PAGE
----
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Cisplatin is a member of platinum-containing anticancer drugs. Its full name is cis-diamminedichloroplatinum (II) and also called as cisplatinum or platamin etc. The presence of two chlorine atoms in cisplatin can be displaced slowly by water, which in turn displaced by a range of nitrogenous bases present in the DNA. Thus, a complex of cisplatin with nitrogenous bases (especially guanine) causes cross-link of DNA. That means one chlorine atom can be displaced by guanine of one DNA strand while the second chlorine atom is displaced by the guanine of second DNA strand forming DNA cross-link and halting the DNA replication.
The researchers synthesized cis-[Pt(sac)2(NH3)2] as colorless crystals by treating cisplatin with two equivalents of sodium saccharinate in boiling water and similarly they prepared cis-[Pt(tsac)2(NH3)2] using sodium thiosaccharinate.
Researchers took A549 human alveolar type-II cell lines to study the anti-cancer activity of artificial sweeteners Saccharine and Thiosaccharine. They took Methotrexate as a positive control and 3-(4, 5-dimethylthiazol-2-yl)-2,5-diphenyltetrazolium bromide (MIT) assay to determine their dose-dependent cytotoxicity. The result revealed that the platinum thiosaccharine complex has higher activity than platinum saccharine complex this is because the Pt-S bond is stronger than the Pt-N bond. However, with respect to the control (Methotrexate) both showed significant anti-cancer activities.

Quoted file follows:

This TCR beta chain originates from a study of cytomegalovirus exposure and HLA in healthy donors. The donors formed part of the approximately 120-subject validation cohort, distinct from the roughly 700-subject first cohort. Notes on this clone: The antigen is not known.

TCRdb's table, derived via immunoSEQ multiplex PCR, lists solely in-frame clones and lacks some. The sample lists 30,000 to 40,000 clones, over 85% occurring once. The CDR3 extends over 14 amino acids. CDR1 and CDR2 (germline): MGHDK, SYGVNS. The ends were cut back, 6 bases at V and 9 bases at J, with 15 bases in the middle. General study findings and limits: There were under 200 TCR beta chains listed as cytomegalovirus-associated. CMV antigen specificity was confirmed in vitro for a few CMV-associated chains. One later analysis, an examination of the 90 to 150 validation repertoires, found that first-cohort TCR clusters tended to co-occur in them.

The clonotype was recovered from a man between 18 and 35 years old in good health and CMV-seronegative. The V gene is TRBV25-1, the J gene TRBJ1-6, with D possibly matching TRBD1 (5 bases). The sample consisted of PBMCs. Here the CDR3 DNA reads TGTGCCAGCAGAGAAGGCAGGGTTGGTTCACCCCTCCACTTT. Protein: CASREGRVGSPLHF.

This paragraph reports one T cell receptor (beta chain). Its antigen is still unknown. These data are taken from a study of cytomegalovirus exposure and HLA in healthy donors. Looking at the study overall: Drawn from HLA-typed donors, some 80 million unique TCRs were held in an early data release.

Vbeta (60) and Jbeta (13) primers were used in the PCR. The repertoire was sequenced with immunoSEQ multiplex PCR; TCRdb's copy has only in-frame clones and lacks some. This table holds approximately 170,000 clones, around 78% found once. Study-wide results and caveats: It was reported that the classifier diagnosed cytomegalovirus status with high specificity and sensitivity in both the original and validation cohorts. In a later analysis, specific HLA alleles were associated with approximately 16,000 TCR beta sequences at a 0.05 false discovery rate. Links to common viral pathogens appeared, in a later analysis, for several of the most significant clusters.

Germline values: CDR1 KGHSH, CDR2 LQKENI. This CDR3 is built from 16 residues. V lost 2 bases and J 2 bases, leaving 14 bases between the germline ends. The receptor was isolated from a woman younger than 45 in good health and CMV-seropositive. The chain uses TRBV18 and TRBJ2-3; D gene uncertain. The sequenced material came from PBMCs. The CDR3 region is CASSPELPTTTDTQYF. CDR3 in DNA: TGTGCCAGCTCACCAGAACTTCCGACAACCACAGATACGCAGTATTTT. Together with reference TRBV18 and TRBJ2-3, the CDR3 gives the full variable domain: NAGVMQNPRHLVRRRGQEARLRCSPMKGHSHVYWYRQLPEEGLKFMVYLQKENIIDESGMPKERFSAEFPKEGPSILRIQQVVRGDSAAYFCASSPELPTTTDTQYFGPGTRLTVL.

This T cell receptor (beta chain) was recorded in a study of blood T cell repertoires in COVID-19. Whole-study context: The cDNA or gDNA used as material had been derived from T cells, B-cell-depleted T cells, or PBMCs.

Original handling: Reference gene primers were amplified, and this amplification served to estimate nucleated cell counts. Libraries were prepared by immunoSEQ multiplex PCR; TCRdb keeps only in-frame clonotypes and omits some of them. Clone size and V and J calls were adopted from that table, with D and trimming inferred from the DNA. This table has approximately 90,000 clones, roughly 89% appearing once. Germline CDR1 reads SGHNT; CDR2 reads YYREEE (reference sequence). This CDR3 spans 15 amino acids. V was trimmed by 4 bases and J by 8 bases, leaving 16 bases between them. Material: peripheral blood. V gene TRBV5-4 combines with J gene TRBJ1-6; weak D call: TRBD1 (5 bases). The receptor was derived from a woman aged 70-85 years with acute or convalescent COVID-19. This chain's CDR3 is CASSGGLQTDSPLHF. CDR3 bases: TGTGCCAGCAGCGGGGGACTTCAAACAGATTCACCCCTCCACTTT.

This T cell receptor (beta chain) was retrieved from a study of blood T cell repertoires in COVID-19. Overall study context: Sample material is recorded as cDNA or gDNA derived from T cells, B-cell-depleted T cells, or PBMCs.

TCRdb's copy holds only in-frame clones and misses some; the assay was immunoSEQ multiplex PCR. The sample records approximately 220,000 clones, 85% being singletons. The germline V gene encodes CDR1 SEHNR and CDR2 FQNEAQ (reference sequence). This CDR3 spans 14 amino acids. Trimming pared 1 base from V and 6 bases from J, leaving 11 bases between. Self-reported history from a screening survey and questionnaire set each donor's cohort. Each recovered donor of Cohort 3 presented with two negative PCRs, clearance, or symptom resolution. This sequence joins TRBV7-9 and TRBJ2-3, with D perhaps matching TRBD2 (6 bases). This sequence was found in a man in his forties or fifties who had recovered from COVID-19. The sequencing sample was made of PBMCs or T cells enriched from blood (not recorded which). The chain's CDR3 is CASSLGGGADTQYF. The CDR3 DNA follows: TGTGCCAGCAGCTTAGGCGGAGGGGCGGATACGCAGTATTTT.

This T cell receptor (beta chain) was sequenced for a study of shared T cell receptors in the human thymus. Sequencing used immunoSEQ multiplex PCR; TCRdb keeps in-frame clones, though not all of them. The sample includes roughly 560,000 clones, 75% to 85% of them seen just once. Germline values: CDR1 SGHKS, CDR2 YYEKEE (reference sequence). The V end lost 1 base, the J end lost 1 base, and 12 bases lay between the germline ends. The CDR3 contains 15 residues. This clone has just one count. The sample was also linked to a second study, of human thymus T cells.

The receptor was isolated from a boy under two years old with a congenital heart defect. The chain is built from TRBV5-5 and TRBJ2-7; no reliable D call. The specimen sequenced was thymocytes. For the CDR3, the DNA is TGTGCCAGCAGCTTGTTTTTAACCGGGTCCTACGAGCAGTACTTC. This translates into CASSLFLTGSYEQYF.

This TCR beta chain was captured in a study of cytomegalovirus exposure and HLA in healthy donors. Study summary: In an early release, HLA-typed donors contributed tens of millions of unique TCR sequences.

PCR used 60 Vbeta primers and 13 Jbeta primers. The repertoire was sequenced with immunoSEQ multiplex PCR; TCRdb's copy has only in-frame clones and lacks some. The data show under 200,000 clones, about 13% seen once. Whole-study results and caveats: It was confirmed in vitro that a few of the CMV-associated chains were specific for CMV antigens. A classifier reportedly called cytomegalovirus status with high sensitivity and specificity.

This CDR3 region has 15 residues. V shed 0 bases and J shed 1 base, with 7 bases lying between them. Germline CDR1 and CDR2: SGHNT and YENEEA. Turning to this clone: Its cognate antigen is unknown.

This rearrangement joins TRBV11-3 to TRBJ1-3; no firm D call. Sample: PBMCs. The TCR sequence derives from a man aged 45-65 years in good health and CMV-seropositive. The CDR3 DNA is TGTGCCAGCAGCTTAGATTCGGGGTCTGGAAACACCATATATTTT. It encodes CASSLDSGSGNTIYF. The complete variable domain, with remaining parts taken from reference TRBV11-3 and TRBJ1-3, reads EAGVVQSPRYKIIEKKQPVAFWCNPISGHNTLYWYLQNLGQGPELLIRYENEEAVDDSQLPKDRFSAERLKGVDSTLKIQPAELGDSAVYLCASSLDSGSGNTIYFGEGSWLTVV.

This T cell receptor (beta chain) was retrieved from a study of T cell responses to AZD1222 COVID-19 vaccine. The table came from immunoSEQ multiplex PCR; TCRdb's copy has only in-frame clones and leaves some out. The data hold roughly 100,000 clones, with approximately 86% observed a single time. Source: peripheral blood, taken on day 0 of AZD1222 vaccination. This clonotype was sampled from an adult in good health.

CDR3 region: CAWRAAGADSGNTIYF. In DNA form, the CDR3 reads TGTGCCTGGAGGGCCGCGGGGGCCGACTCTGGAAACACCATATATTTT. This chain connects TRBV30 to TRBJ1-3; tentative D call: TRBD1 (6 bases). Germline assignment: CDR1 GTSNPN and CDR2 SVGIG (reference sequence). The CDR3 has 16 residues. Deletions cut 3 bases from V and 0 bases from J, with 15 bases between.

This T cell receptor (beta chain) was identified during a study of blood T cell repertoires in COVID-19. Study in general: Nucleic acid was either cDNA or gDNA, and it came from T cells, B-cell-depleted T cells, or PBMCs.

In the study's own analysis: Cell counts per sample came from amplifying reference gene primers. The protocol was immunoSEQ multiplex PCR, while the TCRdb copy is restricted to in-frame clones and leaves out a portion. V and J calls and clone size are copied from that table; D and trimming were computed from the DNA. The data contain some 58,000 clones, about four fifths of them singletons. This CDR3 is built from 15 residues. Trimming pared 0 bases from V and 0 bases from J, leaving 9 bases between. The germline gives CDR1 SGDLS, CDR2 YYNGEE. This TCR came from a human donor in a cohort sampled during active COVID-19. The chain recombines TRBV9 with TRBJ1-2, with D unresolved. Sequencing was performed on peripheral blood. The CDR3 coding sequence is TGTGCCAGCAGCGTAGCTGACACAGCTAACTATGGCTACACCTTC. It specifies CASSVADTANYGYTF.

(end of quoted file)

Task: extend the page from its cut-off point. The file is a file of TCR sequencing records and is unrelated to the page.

Reference: Journal of Inorganic Biochemistry
Article doi: 10.1016/j.jinorgbio.2014.07.017